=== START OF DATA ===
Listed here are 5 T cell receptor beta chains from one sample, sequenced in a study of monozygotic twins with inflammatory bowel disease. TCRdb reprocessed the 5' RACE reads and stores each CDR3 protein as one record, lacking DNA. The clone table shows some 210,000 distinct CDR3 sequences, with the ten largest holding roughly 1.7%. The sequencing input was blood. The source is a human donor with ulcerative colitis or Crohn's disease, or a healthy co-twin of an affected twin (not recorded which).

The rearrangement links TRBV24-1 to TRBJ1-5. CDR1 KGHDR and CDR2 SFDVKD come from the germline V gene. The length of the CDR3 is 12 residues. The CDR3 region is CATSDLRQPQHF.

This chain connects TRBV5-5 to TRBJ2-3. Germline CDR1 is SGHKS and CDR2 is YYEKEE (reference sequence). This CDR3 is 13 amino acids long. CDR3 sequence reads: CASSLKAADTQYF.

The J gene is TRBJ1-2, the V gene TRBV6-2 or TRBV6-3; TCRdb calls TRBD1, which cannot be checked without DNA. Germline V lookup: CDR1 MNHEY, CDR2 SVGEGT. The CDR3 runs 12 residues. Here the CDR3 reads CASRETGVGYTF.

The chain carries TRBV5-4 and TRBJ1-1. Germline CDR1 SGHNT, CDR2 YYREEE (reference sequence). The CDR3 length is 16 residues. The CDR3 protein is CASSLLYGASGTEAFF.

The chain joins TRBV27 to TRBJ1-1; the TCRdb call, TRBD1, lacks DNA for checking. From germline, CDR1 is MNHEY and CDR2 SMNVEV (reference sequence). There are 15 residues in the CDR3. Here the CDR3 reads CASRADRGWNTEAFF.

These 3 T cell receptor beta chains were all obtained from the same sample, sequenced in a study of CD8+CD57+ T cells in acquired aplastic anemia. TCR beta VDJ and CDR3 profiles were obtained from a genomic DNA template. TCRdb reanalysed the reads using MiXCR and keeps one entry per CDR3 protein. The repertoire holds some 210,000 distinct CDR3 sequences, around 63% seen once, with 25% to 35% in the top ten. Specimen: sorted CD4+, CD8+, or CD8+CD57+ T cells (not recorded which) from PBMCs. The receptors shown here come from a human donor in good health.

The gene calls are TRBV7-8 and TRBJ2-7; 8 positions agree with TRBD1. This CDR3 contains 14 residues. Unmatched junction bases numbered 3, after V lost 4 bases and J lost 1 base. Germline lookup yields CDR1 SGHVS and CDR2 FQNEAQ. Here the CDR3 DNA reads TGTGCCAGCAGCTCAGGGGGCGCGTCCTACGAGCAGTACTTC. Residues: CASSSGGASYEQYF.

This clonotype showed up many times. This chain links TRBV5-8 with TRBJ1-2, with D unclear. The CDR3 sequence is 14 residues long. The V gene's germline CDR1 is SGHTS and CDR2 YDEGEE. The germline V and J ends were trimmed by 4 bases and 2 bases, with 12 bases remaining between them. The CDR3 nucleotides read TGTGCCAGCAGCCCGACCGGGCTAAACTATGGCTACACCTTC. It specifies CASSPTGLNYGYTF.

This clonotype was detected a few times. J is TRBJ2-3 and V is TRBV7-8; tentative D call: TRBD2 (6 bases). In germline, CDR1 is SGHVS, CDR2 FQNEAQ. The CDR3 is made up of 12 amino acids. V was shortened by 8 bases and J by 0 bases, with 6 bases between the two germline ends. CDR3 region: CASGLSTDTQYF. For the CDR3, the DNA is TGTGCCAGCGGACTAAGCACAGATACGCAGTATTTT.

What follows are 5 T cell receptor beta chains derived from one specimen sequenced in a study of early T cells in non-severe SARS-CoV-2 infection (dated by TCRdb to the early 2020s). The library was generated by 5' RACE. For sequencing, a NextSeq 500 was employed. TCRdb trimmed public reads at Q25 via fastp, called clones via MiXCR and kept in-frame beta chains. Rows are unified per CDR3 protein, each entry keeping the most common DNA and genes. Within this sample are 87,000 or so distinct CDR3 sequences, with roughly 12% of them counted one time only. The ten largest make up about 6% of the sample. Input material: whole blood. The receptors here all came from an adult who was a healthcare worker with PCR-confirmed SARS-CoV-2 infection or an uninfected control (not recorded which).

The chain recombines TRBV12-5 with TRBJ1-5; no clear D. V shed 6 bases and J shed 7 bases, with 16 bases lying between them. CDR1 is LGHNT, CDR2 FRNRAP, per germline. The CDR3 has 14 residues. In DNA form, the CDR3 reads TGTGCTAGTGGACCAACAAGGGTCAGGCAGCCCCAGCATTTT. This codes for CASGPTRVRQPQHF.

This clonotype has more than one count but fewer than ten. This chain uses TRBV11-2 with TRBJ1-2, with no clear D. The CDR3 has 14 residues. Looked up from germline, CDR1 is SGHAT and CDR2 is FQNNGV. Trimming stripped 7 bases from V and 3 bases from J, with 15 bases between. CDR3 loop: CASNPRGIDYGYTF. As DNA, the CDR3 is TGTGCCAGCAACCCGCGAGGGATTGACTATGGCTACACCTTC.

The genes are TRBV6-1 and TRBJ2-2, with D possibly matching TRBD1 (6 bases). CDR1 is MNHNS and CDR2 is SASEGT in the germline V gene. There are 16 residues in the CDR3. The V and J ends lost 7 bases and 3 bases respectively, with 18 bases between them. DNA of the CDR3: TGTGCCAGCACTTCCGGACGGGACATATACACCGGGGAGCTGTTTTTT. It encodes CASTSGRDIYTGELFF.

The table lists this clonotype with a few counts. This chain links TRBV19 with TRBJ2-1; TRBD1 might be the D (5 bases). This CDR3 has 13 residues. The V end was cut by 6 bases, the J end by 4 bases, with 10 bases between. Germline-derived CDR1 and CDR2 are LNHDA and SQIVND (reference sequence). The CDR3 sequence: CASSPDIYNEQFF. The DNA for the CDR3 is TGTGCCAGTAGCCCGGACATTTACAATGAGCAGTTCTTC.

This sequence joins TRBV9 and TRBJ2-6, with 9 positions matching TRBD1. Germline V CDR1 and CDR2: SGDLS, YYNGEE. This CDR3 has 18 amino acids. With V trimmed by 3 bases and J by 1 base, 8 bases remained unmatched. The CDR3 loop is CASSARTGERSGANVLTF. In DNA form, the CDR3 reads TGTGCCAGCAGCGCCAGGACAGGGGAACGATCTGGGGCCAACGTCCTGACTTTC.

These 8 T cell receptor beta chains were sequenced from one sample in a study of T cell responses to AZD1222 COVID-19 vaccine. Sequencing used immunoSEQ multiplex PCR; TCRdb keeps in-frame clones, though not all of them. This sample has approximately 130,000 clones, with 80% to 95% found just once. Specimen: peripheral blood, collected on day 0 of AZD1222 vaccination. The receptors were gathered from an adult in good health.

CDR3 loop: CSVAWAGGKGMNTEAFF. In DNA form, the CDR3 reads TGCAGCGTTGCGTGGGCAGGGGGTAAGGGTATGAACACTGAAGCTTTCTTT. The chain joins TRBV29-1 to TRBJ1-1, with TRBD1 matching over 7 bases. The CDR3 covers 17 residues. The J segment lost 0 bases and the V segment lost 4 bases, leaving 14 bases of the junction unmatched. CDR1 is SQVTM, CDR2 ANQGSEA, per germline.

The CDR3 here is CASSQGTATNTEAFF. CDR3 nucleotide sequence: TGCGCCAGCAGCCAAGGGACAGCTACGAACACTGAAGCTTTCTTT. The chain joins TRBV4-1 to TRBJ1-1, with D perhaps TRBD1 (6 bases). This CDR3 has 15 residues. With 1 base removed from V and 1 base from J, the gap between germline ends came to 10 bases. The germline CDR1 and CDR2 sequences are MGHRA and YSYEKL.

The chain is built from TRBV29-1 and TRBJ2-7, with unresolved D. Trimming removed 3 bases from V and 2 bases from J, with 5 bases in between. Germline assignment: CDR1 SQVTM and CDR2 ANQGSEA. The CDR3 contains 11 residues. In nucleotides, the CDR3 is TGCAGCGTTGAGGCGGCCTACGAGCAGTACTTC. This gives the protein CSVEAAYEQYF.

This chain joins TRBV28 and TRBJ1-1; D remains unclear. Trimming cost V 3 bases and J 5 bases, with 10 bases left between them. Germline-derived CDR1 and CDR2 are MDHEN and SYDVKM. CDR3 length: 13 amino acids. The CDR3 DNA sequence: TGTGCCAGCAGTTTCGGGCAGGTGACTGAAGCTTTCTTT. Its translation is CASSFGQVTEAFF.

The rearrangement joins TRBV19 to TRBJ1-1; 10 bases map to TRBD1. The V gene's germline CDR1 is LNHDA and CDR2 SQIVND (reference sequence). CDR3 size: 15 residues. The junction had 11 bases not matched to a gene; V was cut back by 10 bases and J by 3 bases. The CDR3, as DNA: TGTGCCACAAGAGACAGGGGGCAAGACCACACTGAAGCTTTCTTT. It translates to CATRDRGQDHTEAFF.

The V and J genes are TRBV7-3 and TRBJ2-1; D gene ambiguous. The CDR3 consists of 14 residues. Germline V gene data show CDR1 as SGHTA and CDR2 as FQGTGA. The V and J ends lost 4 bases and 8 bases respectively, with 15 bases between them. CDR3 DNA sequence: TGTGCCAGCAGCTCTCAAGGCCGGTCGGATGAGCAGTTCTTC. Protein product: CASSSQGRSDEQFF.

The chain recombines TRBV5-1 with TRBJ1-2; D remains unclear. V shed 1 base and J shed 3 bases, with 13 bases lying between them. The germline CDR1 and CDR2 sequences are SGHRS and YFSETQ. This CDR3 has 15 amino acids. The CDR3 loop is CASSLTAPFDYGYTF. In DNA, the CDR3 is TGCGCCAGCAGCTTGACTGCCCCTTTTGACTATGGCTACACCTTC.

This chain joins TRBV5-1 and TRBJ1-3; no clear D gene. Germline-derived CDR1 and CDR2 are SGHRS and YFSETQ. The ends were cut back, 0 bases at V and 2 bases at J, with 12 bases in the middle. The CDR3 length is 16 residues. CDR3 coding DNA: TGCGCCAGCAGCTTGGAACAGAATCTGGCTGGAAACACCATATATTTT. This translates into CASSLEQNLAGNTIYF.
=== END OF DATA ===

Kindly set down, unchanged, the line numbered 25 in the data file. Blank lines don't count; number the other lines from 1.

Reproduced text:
This chain joins TRBV5-1 and TRBJ1-3; no clear D gene. Germline-derived CDR1 and CDR2 are SGHRS and YFSETQ. The ends were cut back, 0 bases at V and 2 bases at J, with 12 bases in the middle. The CDR3 length is 16 residues. CDR3 coding DNA: TGCGCCAGCAGCTTGGAACAGAATCTGGCTGGAAACACCATATATTTT. This translates into CASSLEQNLAGNTIYF.